Many professions have undergone the process of going through downward mobility by ceasing to be professions with their attendant remuneration, prestige and pleasures of the workplace to being paraprofessionals, which brings with it less income, less prestige, and fewer satisfactions. Even if people are entitled “professors”, they are downwardly mobile in that they make less money than professors at prestige institutions, have less prestige than their colleagues who publish, and have class loads higher than there are in universities and students less interested in sitting at the feet of wisdom. Medical doctors are also undergoing this transition. They are more and more on salary for covering a caseload, indebted to their employers for rent on their facilities, and engaged in more repetitious work than greets the senior doctors who get the more “interesting” cases. Lawyers do less and less of crafting individually exquisite trust instruments and more and more administering cadres of paralegals who use standardized forms.

Major colleges and universities do not have to follow the economic logic of cutting costs and raising tuition. They have large enough endowments so that, for example, they could charge much lower tuitions for a number of years by using the interest on their endowment to balance their budgets and so not feel the pinch but they feel no need to do so because more than enough students apply to them whatever they charge and so they simply reinvest the yearly interest on their endowments. Similarly, both elite and non-elite colleges and universities have available to them an oversupply of highly able people to take on part timer and short term contract positions. That is because the academic calling is so attractive to some people because it means a life of thought and writing and reading and going to libraries that people pursue it even if it is no longer a good way to make a living. That will change when there are fewer and fewer graduate students because people don’t want to prohibit themselves a middle class life because of insufficient remuneration. They will do other things. Scholarship may not lose much because there will not be another thesis on Vergil, but universities and colleges will lose their steady supply of adjunct instructors. Indeed, the same thing will happen to major colleges and universities when parents finally catch up with the idea that college tuitions are too expensive, that a state institution does not provide that much poorer an education than an elite school and for far less money. The colleges and universities will cut their tuitions-- or won't because there are still enough people willing to pay the luxury tax. Why, after all, did Lori Loughlin (“Aunt Becky”) want to get her daughter into USC anyway? It wasn’t as if she would have benefitted very much from its academics however much she would have benefited from the collegiate atmosphere, which is the reason so many parents send their children off to both elite and non-elite schools: to give them time to grow up.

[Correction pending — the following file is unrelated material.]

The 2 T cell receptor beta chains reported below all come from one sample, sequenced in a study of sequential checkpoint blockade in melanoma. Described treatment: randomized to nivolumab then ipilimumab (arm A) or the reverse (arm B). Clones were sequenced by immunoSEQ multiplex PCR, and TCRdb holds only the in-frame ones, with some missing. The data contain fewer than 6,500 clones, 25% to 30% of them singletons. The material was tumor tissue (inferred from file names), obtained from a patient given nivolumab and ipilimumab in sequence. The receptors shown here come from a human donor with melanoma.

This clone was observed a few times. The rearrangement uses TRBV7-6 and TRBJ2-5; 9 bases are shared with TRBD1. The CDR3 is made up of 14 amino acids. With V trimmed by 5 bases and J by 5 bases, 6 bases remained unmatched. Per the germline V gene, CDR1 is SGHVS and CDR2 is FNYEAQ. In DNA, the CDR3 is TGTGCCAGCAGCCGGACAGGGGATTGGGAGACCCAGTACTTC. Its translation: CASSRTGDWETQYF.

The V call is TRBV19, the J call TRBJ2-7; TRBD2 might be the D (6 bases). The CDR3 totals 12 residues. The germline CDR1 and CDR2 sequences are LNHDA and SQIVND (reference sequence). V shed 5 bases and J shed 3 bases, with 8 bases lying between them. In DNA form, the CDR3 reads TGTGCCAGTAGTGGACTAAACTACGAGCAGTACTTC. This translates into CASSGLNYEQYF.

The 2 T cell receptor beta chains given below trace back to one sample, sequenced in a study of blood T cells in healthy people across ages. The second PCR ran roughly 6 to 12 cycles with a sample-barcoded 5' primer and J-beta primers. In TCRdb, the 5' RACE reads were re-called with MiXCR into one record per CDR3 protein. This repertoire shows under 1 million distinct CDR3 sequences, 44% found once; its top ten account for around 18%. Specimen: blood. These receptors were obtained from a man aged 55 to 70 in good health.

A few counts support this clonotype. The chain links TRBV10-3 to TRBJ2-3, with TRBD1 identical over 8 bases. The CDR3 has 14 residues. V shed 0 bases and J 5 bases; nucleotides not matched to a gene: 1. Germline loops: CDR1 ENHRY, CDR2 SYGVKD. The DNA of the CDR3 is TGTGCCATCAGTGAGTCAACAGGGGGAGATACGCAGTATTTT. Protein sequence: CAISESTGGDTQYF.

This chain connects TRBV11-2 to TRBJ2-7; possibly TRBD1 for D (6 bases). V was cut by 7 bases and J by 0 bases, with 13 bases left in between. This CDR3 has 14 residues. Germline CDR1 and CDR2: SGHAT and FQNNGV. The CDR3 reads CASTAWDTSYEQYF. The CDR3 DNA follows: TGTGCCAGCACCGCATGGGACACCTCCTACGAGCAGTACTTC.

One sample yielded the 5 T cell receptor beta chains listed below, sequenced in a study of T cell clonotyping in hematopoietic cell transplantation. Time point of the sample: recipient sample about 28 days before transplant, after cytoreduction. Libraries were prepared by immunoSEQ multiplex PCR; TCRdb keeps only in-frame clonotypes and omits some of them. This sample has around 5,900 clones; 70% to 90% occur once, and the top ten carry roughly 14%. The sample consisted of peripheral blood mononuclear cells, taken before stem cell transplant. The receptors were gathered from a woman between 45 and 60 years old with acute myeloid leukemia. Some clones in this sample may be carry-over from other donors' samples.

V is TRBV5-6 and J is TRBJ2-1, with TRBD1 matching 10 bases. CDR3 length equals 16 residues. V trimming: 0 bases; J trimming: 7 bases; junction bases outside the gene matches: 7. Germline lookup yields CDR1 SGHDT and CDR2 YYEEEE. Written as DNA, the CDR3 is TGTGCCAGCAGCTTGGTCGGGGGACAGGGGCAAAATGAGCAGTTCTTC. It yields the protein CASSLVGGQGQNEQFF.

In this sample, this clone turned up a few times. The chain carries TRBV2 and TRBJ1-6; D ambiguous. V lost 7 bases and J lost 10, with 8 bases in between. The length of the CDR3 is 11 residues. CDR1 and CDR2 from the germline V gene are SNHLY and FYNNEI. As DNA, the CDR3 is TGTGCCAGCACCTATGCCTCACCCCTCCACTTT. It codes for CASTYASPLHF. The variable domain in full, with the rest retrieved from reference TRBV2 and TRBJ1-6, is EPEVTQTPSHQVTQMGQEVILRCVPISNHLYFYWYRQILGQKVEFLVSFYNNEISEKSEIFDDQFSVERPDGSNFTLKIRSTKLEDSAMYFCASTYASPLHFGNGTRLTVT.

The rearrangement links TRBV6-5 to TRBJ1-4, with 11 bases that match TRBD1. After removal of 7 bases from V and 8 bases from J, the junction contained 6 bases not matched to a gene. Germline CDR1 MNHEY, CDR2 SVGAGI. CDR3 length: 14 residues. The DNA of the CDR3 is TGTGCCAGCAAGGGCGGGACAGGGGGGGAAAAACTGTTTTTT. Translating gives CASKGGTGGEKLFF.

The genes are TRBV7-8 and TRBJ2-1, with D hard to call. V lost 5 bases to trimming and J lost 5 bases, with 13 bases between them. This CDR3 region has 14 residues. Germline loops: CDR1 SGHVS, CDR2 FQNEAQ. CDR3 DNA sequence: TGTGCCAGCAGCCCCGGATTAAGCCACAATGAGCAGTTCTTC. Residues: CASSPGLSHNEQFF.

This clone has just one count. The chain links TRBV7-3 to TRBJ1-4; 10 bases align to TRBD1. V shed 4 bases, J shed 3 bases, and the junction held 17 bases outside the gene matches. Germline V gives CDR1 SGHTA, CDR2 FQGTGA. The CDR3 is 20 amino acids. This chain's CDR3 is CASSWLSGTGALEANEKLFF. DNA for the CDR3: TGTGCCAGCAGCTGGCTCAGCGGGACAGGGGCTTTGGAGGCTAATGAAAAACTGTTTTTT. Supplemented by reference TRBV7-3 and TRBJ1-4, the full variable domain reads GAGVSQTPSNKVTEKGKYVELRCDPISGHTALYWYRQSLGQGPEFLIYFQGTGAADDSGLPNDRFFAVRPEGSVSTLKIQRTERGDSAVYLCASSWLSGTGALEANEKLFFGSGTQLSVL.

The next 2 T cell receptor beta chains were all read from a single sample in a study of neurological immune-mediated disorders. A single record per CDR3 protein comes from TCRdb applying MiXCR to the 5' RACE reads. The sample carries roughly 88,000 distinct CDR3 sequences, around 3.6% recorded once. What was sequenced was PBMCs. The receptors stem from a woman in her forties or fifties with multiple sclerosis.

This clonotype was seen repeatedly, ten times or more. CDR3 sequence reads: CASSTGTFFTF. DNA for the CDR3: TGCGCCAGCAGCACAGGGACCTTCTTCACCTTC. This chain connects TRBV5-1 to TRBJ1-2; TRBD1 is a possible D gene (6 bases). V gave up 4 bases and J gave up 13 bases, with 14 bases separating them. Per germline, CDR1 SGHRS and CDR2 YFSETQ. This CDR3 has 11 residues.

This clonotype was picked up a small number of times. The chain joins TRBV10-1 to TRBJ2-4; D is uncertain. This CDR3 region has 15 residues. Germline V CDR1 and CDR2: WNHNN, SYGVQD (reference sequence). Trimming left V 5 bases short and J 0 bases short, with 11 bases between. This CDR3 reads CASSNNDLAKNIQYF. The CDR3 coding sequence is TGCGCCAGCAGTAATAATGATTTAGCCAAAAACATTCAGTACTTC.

But, putting tuitions aside, as well as what are the reasons people go to college, where colleges may return to be what they were before the baby boom, when only a few percent of the population went on to colleges known for their gentleman C students and their rah rah spirits, I don’t know if we will return to college instructor as the first step on the ladder of a professional career except for a very few people. Remember that the great expansion of college education during the baby boom years, the one that led to higher enrollments, new campuses, and to a great deal of employment for people with academic Ph. D’s, was just that, an expansion, bound to stabilize, in that there is a limit to the percent of the population that is college ready, and so more and more places called institutions of higher learning, are just high schools anyway, and so what someone there needs to preside over a classroom, even if they are called “professor”, is an amiability and firmness appropriate to a high school teacher and not all potential scholars have that skill set.